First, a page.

Top 100 Mets: #94 - Jeff Reardon

The Mets have been graced by the careers of a good number of top flight pitchers, to the point that it is one of the things the team is known for. Hurlers such as Tom Seaver, Jerry Koosman, Jon Matlack, Doc Gooden, Sid Feranndez, David Cone, and in recent years Al Leiter have put forth many player-innings saving runs in the name of the Mets. Here we will recognize part of the Mets legacy of relief pitchers. Number 94 of our Top 100 Mets countdown is Jeff Reardon.

Jeffrey James Reardon would not go on to be remembered for his time as a Met, but any glance at his career stats will show that he began his career as a Met, and before leaving did produce one season of superb baseball. Reardon signed with the Mets in 1977 and just two short years later would pitch at Shea Stadium. His Mets career would not be long lived; he was traded to the Montreal Expos (with Dan Norman) for Ellis Valentine on May 29, 1981.

It is remarkable, how quickly Reardon fit in to the Major Leagues. If he went through any growing pains, it does not reflect in the statistics. In his first year, he would pitch just 20.2 innings, but did so to an ERA of 1.74. The next year, he would pitch a full season as a valuable part of the Mets bullpen.

In 1980, Reardon reached a career high in innings as a setup man for the Mets, and posted an ERA of 2.61. The league ERA was 3.57, so Reardon's was solidly 37 percent better than an average pitcher at preventing earned runs. The model of a power pitching reliever, Reardon struck out 101 batters that season. He would go on to become a closer with good command, but did not display it with the Mets, as he walked 47. He allowed less than one home run per nine innings, which was a pattern he would continue later in his career even as his strikeout rate dropped from it's peak in 1980.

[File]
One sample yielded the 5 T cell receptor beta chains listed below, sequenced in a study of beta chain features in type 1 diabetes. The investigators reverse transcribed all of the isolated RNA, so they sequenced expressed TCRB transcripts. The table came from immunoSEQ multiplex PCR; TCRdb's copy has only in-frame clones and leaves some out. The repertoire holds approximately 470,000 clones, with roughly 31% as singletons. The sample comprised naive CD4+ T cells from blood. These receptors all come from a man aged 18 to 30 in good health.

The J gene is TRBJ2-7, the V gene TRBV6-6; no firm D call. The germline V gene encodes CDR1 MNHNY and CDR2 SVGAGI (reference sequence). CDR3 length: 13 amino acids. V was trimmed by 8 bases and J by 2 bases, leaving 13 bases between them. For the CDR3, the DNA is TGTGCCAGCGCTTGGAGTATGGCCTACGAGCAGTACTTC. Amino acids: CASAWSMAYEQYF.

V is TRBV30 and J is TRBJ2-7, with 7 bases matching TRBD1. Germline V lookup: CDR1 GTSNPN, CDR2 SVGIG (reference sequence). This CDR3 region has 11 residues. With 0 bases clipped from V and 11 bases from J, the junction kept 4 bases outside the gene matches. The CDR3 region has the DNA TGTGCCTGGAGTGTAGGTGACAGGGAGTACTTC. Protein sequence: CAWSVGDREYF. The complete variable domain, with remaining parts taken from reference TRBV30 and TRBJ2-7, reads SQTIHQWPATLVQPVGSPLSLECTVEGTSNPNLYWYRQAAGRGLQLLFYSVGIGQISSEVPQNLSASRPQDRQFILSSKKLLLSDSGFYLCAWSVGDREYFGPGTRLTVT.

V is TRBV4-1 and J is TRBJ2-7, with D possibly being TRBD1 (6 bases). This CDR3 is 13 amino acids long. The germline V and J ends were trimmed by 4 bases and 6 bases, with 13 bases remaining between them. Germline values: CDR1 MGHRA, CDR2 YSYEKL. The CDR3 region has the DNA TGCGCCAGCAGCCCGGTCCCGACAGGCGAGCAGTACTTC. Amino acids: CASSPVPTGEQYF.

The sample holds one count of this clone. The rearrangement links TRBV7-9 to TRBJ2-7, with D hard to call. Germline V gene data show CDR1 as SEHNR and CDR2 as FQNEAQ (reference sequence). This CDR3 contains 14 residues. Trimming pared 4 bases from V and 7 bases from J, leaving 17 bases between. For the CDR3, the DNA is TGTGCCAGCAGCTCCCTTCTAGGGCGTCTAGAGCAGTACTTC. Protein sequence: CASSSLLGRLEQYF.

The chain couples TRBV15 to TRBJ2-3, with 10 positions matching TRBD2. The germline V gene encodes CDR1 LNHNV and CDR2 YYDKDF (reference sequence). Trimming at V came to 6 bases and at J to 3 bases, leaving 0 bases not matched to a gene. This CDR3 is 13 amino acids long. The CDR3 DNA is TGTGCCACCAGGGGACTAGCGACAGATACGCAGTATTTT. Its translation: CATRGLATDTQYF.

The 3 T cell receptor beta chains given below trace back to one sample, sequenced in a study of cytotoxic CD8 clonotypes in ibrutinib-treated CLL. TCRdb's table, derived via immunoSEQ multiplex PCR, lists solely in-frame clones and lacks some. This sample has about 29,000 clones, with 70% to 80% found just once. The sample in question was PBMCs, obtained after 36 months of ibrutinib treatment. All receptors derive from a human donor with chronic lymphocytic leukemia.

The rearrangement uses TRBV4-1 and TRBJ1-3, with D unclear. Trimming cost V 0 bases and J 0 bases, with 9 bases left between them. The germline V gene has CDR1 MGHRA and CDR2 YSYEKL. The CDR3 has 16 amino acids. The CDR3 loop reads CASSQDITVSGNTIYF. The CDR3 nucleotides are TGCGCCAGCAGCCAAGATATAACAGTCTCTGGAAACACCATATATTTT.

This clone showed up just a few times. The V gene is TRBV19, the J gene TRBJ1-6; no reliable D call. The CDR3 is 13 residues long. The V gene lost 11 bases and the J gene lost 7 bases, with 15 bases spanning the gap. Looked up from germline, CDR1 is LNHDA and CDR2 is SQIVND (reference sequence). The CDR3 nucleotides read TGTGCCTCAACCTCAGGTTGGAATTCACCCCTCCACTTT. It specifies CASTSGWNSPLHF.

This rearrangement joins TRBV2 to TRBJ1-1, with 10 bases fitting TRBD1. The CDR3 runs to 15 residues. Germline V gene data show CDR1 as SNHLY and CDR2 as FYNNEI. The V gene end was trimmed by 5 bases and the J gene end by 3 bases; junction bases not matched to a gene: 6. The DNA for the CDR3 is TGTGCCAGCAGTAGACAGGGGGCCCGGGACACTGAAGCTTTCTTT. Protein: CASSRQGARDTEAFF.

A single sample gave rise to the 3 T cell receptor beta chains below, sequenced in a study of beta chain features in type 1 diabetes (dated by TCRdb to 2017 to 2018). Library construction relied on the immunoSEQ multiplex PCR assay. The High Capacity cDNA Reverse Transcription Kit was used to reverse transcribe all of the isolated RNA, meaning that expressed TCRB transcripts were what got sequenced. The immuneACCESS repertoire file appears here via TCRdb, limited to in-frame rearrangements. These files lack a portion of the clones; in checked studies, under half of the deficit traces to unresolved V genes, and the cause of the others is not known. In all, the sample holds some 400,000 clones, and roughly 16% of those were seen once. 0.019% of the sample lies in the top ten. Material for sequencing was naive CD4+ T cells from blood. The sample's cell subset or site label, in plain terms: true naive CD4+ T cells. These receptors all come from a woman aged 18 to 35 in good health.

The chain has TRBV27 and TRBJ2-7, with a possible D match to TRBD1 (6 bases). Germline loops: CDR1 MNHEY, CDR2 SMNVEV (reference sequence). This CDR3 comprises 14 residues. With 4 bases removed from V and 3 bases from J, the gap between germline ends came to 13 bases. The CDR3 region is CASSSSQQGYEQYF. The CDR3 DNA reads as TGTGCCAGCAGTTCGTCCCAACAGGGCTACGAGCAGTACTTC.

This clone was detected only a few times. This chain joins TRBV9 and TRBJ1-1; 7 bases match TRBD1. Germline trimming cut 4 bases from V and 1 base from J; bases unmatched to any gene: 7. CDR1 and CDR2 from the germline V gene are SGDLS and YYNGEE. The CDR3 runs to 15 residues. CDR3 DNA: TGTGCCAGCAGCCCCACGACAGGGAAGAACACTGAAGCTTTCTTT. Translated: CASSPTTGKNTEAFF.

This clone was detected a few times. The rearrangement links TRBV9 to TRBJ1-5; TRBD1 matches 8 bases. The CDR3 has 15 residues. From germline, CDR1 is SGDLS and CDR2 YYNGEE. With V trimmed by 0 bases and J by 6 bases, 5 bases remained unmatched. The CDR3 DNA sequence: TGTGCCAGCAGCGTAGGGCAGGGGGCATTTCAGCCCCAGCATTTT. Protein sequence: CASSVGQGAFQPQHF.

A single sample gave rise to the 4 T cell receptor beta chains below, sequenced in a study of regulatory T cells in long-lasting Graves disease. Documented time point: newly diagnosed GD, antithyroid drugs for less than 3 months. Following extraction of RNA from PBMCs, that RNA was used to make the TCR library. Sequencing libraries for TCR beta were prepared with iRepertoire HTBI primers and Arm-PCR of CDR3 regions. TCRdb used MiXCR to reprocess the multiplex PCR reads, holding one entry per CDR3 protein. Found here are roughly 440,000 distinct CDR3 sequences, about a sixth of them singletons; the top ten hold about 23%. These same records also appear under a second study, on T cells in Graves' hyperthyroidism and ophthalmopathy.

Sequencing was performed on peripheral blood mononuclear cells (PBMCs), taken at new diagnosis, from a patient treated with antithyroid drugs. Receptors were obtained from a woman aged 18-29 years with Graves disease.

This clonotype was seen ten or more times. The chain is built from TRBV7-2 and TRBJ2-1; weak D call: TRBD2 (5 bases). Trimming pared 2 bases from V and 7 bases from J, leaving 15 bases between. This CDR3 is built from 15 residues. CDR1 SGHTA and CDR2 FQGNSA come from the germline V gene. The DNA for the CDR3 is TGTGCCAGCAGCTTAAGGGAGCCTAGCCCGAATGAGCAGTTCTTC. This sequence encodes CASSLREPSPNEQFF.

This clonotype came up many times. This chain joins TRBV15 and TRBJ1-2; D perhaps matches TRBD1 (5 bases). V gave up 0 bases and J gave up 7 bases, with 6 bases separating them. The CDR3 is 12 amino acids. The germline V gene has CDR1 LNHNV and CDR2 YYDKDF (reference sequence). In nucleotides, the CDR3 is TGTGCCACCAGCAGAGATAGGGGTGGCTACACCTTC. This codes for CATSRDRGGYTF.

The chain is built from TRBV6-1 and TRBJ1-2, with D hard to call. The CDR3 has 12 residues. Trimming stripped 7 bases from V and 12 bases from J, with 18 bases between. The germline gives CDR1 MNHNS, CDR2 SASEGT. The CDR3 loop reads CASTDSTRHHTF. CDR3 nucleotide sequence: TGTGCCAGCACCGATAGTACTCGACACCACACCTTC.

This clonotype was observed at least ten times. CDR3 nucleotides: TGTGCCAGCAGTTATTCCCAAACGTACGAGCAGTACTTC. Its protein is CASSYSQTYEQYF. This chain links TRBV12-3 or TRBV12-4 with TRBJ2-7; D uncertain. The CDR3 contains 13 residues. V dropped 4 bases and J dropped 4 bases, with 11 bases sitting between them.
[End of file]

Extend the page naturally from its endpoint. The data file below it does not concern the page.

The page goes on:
On the whole, Reardon allowed 32 earned runs that year. In comparison, a pitcher pitching to the league average ERA would give up 40 earned runs. Figuring that 10 runs scored or prevented is worth about one win, saving nearly a win in a season is pretty solid work for a reliever.

Year

Team

W-L

SV

IP

Hits

BB

K

ERA

1979

Mets

1-2

2

20.2

12

9

10

1.74

1980

Mets

8-7

6

110.1

96

47

101

2.61

1981

Mets

1-0

2

28.2

27

12

28

3.45



Reardon was not the only up and coming reliever on that Mets team: Jesse Orosco, who would go on to become the Mets closer through and past the World Championship year of 1986, made his Major League debut in the same year as Reardon. Believing that they could get by with one of the two relief aces, and seeing a young potential star in Ellis Valentine, the Mets pulled a deal they hoped would give them a piece of a growing puzzle.

Alas, Valentine, who showed early promise, would ultimately disappoint. After slugging over .500 twice for the Expos, not counting his 33 AB debut season in 1975, Valentine hit .261/.272/.390 for the Mets in 506 AB. The Mets let him go as a free agent after the 1982 season. After brief stays with the then California Angels and Texas Rangers, Valentine was out of baseball, at the age of 30.

Reardon did not disappoint at all. Becoming a regular closer in 1982 after saving 10 games in parts of three years as a Met, Reardon went on to 11 years of 21+ saves. He saved 40 games twice, reaching a career high of 41 saves in 1985. The fewest innings he would pitch in any of those years was 42.1, in 1992 for the Boston Red Sox. He pitched at least 73 innings every year from 1982 through 1989, pitching 109 innings while saving 26 games in 1982.

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